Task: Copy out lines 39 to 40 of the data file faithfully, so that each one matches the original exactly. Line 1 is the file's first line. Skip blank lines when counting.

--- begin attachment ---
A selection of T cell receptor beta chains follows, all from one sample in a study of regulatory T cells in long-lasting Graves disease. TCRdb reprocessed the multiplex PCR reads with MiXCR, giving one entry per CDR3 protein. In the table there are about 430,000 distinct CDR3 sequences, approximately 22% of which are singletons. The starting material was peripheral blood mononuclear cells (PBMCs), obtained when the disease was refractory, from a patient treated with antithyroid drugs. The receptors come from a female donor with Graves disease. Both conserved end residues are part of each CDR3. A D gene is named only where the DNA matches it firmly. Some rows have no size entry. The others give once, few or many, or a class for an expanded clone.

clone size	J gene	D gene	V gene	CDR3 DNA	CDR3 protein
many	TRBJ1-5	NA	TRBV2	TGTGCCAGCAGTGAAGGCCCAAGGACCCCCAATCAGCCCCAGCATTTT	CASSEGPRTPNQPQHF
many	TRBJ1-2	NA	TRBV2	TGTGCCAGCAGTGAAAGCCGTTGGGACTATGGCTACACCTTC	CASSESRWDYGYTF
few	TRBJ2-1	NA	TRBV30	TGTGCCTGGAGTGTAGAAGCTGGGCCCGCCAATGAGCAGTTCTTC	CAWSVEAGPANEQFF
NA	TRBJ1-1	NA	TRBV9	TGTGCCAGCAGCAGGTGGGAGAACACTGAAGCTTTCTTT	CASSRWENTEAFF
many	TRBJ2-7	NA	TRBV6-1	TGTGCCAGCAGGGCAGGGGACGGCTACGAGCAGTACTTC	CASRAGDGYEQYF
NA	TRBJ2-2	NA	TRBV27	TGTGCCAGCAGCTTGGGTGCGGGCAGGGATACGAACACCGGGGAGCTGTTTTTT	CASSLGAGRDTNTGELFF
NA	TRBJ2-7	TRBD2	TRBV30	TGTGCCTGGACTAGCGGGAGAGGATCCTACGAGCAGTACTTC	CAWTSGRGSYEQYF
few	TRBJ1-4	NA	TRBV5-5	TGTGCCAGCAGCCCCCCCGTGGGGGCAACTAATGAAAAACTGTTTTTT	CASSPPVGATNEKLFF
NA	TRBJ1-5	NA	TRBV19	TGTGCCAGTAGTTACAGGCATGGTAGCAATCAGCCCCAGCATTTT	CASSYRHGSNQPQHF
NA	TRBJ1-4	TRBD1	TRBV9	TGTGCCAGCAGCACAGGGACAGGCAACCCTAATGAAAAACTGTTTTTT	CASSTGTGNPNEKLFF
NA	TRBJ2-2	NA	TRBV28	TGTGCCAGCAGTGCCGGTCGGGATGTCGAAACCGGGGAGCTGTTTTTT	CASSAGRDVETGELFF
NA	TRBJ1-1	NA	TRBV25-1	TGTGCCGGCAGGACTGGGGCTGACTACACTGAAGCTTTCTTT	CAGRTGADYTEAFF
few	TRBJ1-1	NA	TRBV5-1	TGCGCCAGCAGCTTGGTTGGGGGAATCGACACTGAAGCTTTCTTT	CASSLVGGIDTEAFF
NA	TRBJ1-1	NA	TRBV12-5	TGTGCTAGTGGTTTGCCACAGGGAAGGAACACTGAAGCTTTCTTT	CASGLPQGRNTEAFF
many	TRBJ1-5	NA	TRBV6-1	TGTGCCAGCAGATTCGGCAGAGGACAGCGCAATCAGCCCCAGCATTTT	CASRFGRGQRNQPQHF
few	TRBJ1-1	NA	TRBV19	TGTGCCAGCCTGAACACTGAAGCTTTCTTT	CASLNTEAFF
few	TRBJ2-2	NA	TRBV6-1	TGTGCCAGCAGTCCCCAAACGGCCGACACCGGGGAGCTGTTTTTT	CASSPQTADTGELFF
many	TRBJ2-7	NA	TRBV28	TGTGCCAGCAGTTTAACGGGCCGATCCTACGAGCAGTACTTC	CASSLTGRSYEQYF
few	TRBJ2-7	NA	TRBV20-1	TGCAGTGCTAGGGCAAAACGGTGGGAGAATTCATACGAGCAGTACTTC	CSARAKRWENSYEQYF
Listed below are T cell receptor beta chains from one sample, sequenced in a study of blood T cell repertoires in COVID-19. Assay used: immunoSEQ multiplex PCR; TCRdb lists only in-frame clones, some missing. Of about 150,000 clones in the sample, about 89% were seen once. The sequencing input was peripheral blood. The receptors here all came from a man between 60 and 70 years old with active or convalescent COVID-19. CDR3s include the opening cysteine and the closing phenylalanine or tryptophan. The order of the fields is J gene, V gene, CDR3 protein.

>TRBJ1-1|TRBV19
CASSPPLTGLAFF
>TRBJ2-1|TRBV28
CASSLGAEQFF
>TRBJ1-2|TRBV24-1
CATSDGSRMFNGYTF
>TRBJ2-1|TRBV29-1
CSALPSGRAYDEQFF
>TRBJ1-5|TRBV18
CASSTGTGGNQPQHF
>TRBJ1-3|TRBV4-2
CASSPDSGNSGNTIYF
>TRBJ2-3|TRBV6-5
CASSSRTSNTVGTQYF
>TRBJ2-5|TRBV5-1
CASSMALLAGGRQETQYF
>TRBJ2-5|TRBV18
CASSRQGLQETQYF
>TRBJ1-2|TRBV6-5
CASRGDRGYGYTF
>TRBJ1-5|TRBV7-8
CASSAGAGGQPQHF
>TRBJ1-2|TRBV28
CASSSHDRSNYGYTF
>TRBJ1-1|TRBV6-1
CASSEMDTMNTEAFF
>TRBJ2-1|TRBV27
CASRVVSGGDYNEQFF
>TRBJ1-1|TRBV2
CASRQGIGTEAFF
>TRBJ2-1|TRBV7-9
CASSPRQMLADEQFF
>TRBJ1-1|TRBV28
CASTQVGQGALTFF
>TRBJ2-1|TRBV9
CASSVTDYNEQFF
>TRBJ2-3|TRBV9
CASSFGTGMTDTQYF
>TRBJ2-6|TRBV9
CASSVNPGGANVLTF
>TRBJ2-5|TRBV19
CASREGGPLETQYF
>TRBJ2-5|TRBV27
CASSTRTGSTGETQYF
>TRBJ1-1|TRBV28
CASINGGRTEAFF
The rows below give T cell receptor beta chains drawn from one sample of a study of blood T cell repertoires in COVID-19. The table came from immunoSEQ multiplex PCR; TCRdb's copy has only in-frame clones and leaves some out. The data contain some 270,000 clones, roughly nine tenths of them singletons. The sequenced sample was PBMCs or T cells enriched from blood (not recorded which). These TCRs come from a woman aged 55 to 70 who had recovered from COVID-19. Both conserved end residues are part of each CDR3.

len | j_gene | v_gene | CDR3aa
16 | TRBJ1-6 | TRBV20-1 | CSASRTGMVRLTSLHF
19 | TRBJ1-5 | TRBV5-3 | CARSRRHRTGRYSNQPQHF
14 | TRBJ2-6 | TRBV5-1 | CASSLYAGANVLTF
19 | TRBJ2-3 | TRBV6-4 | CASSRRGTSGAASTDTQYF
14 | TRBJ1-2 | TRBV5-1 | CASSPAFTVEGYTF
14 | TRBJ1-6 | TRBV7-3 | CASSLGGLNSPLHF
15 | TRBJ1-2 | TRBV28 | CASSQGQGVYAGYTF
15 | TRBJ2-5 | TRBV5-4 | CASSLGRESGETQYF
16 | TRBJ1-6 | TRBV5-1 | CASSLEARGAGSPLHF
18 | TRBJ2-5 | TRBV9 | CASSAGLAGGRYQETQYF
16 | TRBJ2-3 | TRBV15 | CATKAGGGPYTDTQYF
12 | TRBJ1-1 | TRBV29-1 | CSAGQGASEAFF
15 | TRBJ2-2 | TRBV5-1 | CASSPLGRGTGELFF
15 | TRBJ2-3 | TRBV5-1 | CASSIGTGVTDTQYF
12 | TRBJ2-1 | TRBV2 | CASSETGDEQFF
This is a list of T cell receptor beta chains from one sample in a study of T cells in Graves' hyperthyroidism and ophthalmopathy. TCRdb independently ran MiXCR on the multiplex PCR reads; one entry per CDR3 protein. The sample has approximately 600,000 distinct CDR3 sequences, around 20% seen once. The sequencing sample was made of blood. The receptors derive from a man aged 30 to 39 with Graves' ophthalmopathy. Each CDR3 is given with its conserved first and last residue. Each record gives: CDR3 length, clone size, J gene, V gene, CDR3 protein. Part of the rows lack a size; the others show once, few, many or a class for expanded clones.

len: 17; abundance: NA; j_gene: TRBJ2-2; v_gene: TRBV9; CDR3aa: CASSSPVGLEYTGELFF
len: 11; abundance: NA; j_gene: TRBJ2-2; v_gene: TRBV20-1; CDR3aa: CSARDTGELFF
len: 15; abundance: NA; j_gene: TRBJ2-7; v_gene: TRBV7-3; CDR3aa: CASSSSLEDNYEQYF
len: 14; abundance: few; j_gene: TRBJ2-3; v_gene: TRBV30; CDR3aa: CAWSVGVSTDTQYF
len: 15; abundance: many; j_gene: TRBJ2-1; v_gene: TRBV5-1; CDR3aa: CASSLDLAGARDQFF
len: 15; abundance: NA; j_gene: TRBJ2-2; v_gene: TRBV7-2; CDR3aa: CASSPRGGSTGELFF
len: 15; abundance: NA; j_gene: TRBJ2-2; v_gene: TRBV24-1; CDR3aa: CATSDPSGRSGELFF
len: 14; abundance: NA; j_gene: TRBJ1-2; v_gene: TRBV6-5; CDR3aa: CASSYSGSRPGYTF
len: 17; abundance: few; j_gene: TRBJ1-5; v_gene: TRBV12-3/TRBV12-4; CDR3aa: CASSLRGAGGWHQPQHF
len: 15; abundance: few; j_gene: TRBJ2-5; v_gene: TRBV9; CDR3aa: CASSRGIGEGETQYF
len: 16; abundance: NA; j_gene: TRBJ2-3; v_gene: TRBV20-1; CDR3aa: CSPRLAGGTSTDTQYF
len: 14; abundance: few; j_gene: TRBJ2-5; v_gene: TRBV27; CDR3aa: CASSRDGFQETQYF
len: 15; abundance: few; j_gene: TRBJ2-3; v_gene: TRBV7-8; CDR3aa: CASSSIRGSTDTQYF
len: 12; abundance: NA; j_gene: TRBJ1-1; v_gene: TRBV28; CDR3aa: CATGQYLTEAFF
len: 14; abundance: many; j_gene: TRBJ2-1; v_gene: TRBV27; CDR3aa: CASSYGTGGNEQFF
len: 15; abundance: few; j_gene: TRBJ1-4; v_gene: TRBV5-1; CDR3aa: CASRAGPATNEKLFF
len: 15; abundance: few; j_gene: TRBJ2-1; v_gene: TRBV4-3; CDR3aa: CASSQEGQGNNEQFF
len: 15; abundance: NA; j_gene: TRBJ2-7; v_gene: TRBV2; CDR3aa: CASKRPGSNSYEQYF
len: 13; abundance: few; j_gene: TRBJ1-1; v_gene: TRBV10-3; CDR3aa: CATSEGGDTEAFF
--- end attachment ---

>TRBJ2-5|TRBV18
CASSRQGLQETQYF